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    Matt Godbolt
    @mattgodbolt
    and I realised I didn't have it on CE
    Victor Zverovich
    @vitaut
    This is awesome, thanks @mattgodbolt !
    Matt Godbolt
    @mattgodbolt
    No problem :)
    Amos Bird
    @amosbird
    Hey, how can I print bitmap using fmt?
    Victor Zverovich
    @vitaut
    @amosbird what kind of bitmap are you referring to?
    Amos Bird
    @amosbird
    ah, i mean std::bitset<64>(long long)
    Francesco Biscani
    @bluescarni
    Hello! I noticed that fmt::format() fails with a static assertion failure if the type being formatted does not provide a streaming overload or a format_arg() overload. I was wondering if it would be possible to have (optionally?) a soft SFINAE failure instead.
    Francesco Biscani
    @bluescarni
    My use case is type-traiting/meta -programming. E.g., I would like to be able to write a type trait that detects if a type can be formatted
    Victor Zverovich
    @vitaut
    @amosbird, {fmt} doesn't provide any built-in facilities to format bitset, but you can easily write your own formatter: https://godbolt.org/g/bj6FBU
    @bluescarni, the master branch doesn't static_assert any more: https://godbolt.org/g/ksNh2m
    Francesco Biscani
    @bluescarni
    @vitaut awesome, thank!
    kamalgs
    @kamalgs
    Hi, Is it possible to make a copy of fmt::ArgList for later use. I am trying to move the actually formatting to a background thread. The idea is to push the format string and the ArgList to a queue which will then be poped out by the background thread. From a brief look it seems that the ArgList holds pointers to objects on the stack and it is not valid once the function execution is completed. Is there support for making a deep copy of the ArgList, if not some pointers on how to go about it would be appreciated. Thank You.
    Victor Zverovich
    @vitaut
    @kamalgs , generally you can't use ArgList for this, but please see https://github.com/fmtlib/fmt/issues/652#issuecomment-366551952 for a solution.
    Francesco Biscani
    @bluescarni
    I hacked together some type traiting for detecting the availability of fmt::format(), if anyone's interested:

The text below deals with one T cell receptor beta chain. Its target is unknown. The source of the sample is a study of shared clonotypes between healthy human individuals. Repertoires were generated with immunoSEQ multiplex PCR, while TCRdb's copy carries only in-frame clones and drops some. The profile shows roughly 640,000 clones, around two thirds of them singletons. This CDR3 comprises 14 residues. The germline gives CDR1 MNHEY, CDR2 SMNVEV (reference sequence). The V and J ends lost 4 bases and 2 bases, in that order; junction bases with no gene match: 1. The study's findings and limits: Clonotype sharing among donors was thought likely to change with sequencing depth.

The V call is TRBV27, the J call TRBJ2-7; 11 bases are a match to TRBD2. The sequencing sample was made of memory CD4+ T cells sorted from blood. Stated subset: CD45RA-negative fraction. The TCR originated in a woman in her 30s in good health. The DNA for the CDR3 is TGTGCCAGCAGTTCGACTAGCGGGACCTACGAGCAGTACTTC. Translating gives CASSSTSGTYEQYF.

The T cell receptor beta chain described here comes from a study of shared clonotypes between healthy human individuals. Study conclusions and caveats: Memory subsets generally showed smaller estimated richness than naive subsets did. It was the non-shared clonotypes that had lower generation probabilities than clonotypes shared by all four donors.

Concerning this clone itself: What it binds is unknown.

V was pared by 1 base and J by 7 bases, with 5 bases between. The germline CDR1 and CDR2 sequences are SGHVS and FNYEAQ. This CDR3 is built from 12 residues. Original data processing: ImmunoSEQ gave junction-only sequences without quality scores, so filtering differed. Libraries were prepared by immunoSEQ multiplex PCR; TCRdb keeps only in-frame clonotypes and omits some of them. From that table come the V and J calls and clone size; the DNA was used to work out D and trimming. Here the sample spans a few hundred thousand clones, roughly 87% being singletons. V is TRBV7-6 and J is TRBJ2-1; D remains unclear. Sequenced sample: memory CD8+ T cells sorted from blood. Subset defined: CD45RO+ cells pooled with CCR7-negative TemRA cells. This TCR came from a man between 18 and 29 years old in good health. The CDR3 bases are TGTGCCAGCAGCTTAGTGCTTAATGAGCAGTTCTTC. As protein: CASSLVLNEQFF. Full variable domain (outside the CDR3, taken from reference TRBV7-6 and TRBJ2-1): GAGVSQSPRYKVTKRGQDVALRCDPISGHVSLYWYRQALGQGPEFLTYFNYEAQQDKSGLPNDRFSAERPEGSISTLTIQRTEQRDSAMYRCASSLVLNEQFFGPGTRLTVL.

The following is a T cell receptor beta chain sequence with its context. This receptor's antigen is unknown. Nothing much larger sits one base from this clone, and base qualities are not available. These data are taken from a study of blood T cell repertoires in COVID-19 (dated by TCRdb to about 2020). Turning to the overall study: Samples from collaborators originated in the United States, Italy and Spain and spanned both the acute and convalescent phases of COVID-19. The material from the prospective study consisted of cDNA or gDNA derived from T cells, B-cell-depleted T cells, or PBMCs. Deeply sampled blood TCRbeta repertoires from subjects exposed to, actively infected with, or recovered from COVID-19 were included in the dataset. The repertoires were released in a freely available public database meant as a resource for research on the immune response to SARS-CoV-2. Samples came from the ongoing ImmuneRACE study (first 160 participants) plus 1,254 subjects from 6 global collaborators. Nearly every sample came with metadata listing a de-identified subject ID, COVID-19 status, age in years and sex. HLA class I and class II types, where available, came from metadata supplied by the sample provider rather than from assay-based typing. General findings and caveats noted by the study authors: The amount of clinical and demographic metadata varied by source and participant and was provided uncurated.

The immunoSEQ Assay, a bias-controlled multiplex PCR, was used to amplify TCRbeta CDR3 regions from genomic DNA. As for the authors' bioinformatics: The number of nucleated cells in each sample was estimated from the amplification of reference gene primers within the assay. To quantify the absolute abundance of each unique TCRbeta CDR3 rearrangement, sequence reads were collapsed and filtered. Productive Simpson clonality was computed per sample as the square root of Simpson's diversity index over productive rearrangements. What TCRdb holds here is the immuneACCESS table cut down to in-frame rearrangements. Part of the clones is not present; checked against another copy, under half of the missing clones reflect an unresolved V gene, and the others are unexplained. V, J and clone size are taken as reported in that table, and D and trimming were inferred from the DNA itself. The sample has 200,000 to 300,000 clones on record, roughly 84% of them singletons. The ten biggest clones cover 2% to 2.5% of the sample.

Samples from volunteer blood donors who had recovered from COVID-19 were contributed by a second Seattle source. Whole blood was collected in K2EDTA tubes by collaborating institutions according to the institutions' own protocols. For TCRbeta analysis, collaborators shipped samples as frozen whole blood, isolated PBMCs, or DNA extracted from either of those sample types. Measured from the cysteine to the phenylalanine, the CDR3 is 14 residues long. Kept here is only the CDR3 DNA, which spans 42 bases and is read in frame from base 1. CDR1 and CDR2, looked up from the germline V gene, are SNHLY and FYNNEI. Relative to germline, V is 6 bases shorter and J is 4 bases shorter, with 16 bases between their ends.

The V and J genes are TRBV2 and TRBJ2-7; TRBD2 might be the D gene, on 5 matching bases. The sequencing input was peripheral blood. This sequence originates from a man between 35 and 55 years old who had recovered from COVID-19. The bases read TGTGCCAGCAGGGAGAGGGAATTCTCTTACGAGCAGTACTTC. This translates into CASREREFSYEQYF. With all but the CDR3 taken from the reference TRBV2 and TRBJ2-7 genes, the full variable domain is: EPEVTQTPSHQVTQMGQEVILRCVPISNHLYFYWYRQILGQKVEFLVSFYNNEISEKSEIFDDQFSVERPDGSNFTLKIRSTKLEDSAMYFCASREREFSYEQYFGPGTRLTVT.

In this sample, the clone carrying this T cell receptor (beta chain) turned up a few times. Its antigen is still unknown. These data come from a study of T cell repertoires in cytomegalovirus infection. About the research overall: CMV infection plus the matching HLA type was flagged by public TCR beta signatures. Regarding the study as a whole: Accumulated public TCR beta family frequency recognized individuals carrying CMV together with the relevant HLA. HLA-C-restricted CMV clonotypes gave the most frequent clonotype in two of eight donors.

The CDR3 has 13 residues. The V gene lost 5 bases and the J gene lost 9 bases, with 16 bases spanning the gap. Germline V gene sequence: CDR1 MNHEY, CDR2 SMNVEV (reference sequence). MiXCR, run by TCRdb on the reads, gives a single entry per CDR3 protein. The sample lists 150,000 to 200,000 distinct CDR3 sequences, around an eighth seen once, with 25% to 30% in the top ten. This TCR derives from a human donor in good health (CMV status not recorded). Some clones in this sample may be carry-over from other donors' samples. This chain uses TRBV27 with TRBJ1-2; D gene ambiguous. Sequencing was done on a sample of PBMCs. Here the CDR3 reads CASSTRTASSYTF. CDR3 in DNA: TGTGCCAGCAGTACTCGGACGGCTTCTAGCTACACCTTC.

https://godbolt.org/g/dCJgEA
    couldn't check directly the presence of the function so I had to go through some roundabout way, but it seems to work
    Victor Zverovich
    @vitaut
    @bluescarni cool, thanks for sharing!
    Daniel Lim Wee Soong
    @daniellimws
    hi may I check if fmt::ArgList is still working in the latest version of fmtlib?
    i keep getting errors of it not existing
    Victor Zverovich
    @vitaut
    @daniellimws fmt::ArgList was renamed to fmt::format_args in the development (master) branch which now tracks the paper http://fmtlib.net/Text%20Formatting.html
    Daniel Lim Wee Soong
    @daniellimws
    @vitaut thanks a lot!
    Daniel Lim Wee Soong
    @daniellimws
    @vitaut did anything change with respect to FMT_VARIADIC? because now that code also stopped working, telling me that FmtLogMessage is not a type, where FmtLogMessage was declared as void FmtLogMessage(Class log_class, Level log_level, const char* filename, unsigned int line_num, const char* function, const char* format, fmt::format_args args);
    Victor Zverovich
    @vitaut
    Yes, FMT_VARIADIC macro which was used to emulate variadic templates is gone in master and variadic template support is required now. You can still use {fmt} 4.1 if you use a compiler that doesn't implement variadics.
    Daniel Lim Wee Soong
    @daniellimws
    ok thanks :D
    Daniel Lim Wee Soong
    @daniellimws

    hi, may I know if there is an elegant way to define variadics in cpp files instead of headers, without using fmt_variadic?

    as to why not just use 4.1, it turns out that it doesn't compile on openbsd
    more information here citra-emu/citra@fd79b70

    Victor Zverovich
    @vitaut
    Variadic templates should normally defined in header files. You could try explicitly instantiate them in a .cpp file, but this will have to be done for every combination of argument types which is problematic.